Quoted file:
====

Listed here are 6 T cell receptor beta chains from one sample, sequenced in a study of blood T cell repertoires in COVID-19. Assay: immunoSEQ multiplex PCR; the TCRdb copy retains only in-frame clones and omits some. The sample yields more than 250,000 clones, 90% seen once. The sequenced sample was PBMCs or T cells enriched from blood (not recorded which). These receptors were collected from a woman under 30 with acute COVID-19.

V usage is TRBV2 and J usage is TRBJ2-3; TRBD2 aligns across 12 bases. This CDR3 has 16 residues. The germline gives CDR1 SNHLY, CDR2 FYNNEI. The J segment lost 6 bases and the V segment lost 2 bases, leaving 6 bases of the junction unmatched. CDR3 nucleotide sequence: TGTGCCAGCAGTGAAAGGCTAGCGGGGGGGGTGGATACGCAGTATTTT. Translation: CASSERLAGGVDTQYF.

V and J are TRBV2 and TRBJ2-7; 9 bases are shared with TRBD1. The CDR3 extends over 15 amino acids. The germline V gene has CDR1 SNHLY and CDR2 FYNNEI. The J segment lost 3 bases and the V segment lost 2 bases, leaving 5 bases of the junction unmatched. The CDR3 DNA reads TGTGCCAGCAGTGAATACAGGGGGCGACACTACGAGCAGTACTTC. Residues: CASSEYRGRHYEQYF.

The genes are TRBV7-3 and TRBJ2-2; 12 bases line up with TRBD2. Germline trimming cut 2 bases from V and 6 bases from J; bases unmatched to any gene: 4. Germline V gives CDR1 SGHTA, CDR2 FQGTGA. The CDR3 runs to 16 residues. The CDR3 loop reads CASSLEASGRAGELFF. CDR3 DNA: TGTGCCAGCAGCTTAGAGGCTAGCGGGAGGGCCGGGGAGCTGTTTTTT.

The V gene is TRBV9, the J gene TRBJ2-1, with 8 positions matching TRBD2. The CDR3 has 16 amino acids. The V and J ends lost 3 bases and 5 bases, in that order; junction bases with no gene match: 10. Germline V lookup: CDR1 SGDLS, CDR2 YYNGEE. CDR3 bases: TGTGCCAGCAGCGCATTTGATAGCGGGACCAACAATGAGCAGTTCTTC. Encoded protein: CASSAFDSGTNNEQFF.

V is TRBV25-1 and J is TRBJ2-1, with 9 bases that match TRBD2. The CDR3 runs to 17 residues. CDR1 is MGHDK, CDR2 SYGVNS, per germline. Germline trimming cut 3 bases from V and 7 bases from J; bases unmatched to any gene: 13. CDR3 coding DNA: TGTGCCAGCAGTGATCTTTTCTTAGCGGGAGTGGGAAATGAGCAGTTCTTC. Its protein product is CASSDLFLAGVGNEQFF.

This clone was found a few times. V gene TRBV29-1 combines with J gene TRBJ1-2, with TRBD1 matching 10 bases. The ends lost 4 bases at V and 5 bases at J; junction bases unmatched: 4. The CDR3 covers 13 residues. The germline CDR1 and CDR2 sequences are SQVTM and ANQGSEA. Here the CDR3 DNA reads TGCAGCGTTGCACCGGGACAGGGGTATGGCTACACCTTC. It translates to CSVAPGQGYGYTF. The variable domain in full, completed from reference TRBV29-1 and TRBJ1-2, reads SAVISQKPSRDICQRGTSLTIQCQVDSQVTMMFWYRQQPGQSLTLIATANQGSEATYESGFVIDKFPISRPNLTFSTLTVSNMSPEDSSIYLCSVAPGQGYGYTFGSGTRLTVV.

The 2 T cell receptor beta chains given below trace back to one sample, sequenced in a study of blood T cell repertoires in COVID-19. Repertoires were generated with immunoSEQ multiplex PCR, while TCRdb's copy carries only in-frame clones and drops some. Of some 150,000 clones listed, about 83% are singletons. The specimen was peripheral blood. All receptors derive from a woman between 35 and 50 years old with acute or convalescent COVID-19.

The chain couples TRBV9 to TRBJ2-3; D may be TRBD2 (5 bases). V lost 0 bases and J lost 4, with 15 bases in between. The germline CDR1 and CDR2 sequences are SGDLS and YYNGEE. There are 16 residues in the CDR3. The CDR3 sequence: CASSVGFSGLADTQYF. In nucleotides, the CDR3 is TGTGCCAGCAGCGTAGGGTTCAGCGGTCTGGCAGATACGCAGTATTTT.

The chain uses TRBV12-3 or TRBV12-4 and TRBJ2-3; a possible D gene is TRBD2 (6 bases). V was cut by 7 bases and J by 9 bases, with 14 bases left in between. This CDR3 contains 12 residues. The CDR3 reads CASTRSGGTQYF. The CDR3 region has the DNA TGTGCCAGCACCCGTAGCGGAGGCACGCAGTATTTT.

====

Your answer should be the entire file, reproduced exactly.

Listed here are 6 T cell receptor beta chains from one sample, sequenced in a study of blood T cell repertoires in COVID-19. Assay: immunoSEQ multiplex PCR; the TCRdb copy retains only in-frame clones and omits some. The sample yields more than 250,000 clones, 90% seen once. The sequenced sample was PBMCs or T cells enriched from blood (not recorded which). These receptors were collected from a woman under 30 with acute COVID-19.

V usage is TRBV2 and J usage is TRBJ2-3; TRBD2 aligns across 12 bases. This CDR3 has 16 residues. The germline gives CDR1 SNHLY, CDR2 FYNNEI. The J segment lost 6 bases and the V segment lost 2 bases, leaving 6 bases of the junction unmatched. CDR3 nucleotide sequence: TGTGCCAGCAGTGAAAGGCTAGCGGGGGGGGTGGATACGCAGTATTTT. Translation: CASSERLAGGVDTQYF.

V and J are TRBV2 and TRBJ2-7; 9 bases are shared with TRBD1. The CDR3 extends over 15 amino acids. The germline V gene has CDR1 SNHLY and CDR2 FYNNEI. The J segment lost 3 bases and the V segment lost 2 bases, leaving 5 bases of the junction unmatched. The CDR3 DNA reads TGTGCCAGCAGTGAATACAGGGGGCGACACTACGAGCAGTACTTC. Residues: CASSEYRGRHYEQYF.

The genes are TRBV7-3 and TRBJ2-2; 12 bases line up with TRBD2. Germline trimming cut 2 bases from V and 6 bases from J; bases unmatched to any gene: 4. Germline V gives CDR1 SGHTA, CDR2 FQGTGA. The CDR3 runs to 16 residues. The CDR3 loop reads CASSLEASGRAGELFF. CDR3 DNA: TGTGCCAGCAGCTTAGAGGCTAGCGGGAGGGCCGGGGAGCTGTTTTTT.

The V gene is TRBV9, the J gene TRBJ2-1, with 8 positions matching TRBD2. The CDR3 has 16 amino acids. The V and J ends lost 3 bases and 5 bases, in that order; junction bases with no gene match: 10. Germline V lookup: CDR1 SGDLS, CDR2 YYNGEE. CDR3 bases: TGTGCCAGCAGCGCATTTGATAGCGGGACCAACAATGAGCAGTTCTTC. Encoded protein: CASSAFDSGTNNEQFF.

V is TRBV25-1 and J is TRBJ2-1, with 9 bases that match TRBD2. The CDR3 runs to 17 residues. CDR1 is MGHDK, CDR2 SYGVNS, per germline. Germline trimming cut 3 bases from V and 7 bases from J; bases unmatched to any gene: 13. CDR3 coding DNA: TGTGCCAGCAGTGATCTTTTCTTAGCGGGAGTGGGAAATGAGCAGTTCTTC. Its protein product is CASSDLFLAGVGNEQFF.

This clone was found a few times. V gene TRBV29-1 combines with J gene TRBJ1-2, with TRBD1 matching 10 bases. The ends lost 4 bases at V and 5 bases at J; junction bases unmatched: 4. The CDR3 covers 13 residues. The germline CDR1 and CDR2 sequences are SQVTM and ANQGSEA. Here the CDR3 DNA reads TGCAGCGTTGCACCGGGACAGGGGTATGGCTACACCTTC. It translates to CSVAPGQGYGYTF. The variable domain in full, completed from reference TRBV29-1 and TRBJ1-2, reads SAVISQKPSRDICQRGTSLTIQCQVDSQVTMMFWYRQQPGQSLTLIATANQGSEATYESGFVIDKFPISRPNLTFSTLTVSNMSPEDSSIYLCSVAPGQGYGYTFGSGTRLTVV.

The 2 T cell receptor beta chains given below trace back to one sample, sequenced in a study of blood T cell repertoires in COVID-19. Repertoires were generated with immunoSEQ multiplex PCR, while TCRdb's copy carries only in-frame clones and drops some. Of some 150,000 clones listed, about 83% are singletons. The specimen was peripheral blood. All receptors derive from a woman between 35 and 50 years old with acute or convalescent COVID-19.

The chain couples TRBV9 to TRBJ2-3; D may be TRBD2 (5 bases). V lost 0 bases and J lost 4, with 15 bases in between. The germline CDR1 and CDR2 sequences are SGDLS and YYNGEE. There are 16 residues in the CDR3. The CDR3 sequence: CASSVGFSGLADTQYF. In nucleotides, the CDR3 is TGTGCCAGCAGCGTAGGGTTCAGCGGTCTGGCAGATACGCAGTATTTT.

The chain uses TRBV12-3 or TRBV12-4 and TRBJ2-3; a possible D gene is TRBD2 (6 bases). V was cut by 7 bases and J by 9 bases, with 14 bases left in between. This CDR3 contains 12 residues. The CDR3 reads CASTRSGGTQYF. The CDR3 region has the DNA TGTGCCAGCACCCGTAGCGGAGGCACGCAGTATTTT.